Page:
How many of us have purchased a "fresh" turkey from the supermarket, and found that it was partially frozen inside anyway?

      Sometimes, convenience and food are at cross purposes.

      1. l
        link_930 Oct 30, 2007 05:08 PM

        I've always been wary about sticking a frozen turkey into the oven, so can't attest to that. However, aside from the health / overcooking white meat reasons, I've found that the stuffing from inside the turkey always comes out greasy, flat, and just plain unpalatable, so would stay away from those.

        5 Replies
        1. re: link_930
          Island Girl Oct 30, 2007 06:53 PM

          Thanks for everyone's opinions about roasting a frozen turkey. I realize I can roast any frozen turkey but the websites I looked at talked about not removing it from their "special" bag and that you relied on their pop-up to tell you when the turkey was ready since you couldn't open the bag.

          I guess I kind of already knew I wasn't going to like this idea but sometimes someone comes up with a method to prepare something like a turkey that makes it turn out "perfect" each time. Reading that is has to roast for 12 hours reminds me of Anne Tyler's book The Accidental Tourist when Rose undercooks the turkey.

          You have to wonder why anyone would even consider roasting a turkey from its frozen state.....

          1. re: Island Girl
            C. Hamster Oct 31, 2007 01:13 PM

            Alton Brown's brined roast turkey recipe is practically foolproof. It's come out perfect for me every time.

            I do adjust the brine flavorings, though. Do do to your own taste.

            1. re: C. Hamster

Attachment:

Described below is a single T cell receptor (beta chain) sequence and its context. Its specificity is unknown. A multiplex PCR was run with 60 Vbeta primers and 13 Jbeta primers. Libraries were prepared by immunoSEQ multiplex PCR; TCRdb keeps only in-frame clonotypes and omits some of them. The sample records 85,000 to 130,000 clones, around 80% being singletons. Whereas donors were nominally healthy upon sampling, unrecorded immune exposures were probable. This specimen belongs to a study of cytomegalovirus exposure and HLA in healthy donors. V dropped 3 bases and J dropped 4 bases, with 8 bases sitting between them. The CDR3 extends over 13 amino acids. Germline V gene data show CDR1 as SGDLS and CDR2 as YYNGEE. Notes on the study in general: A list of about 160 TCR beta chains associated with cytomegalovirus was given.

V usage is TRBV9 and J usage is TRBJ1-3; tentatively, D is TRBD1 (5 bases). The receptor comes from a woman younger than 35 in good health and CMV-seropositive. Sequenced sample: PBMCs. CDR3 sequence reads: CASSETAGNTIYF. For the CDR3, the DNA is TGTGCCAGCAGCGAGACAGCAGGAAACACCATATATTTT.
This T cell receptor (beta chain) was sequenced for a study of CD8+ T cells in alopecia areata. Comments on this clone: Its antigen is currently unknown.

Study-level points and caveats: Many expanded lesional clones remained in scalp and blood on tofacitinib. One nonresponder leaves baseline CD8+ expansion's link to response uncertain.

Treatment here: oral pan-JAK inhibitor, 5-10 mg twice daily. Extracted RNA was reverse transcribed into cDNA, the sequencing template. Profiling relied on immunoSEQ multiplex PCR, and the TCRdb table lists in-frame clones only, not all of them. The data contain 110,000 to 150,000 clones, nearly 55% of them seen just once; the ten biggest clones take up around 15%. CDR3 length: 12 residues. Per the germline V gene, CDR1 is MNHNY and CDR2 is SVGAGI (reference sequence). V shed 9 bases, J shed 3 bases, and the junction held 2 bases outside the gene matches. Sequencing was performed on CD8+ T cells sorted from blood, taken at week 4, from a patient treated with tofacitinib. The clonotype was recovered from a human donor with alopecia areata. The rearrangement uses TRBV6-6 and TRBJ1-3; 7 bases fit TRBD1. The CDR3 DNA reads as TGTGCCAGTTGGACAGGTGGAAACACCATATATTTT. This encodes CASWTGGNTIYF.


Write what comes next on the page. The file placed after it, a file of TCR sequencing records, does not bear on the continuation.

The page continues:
KenWritez Nov 1, 2007 01:39 AM

              For a hamster, C. is surprisingly correct. (Odd, I never thought of rodentia as accomplished cooks.) Watch Alton Brown's turkey video on DVD, and TFN will likely re-run it during November.

              First, I wouldn't cook the bird from frozen unless you like turkey jerky.

              Second, do *not* cook stuffing in the bird's cavity. You run a real risk of food poisoning because the stuffing absorbs heat and will not cook thoroughly (i.e., to temperature) as it would in a pan.

              If you want to flavor the bird's interior, throw in a few sage leaves, a sliced orange and lemon with peel removed and zested, the zest, a peeled and chunked large yellow onion, and several smashed and unpeeled garlic cloves. Kosher salt and black pepper to taste. These are all small and light enough they won't interfere with the bird's cooking.

              1. re: KenWritez
                C. Hamster Nov 1, 2007 11:58 AM

                You'd be surprised at what I can cook, even without opposable thumbs!

                I agree with all you've said. I will add that a couple of chunks of stale bread soaked in white wine are nice in the cavity along with the aromatics.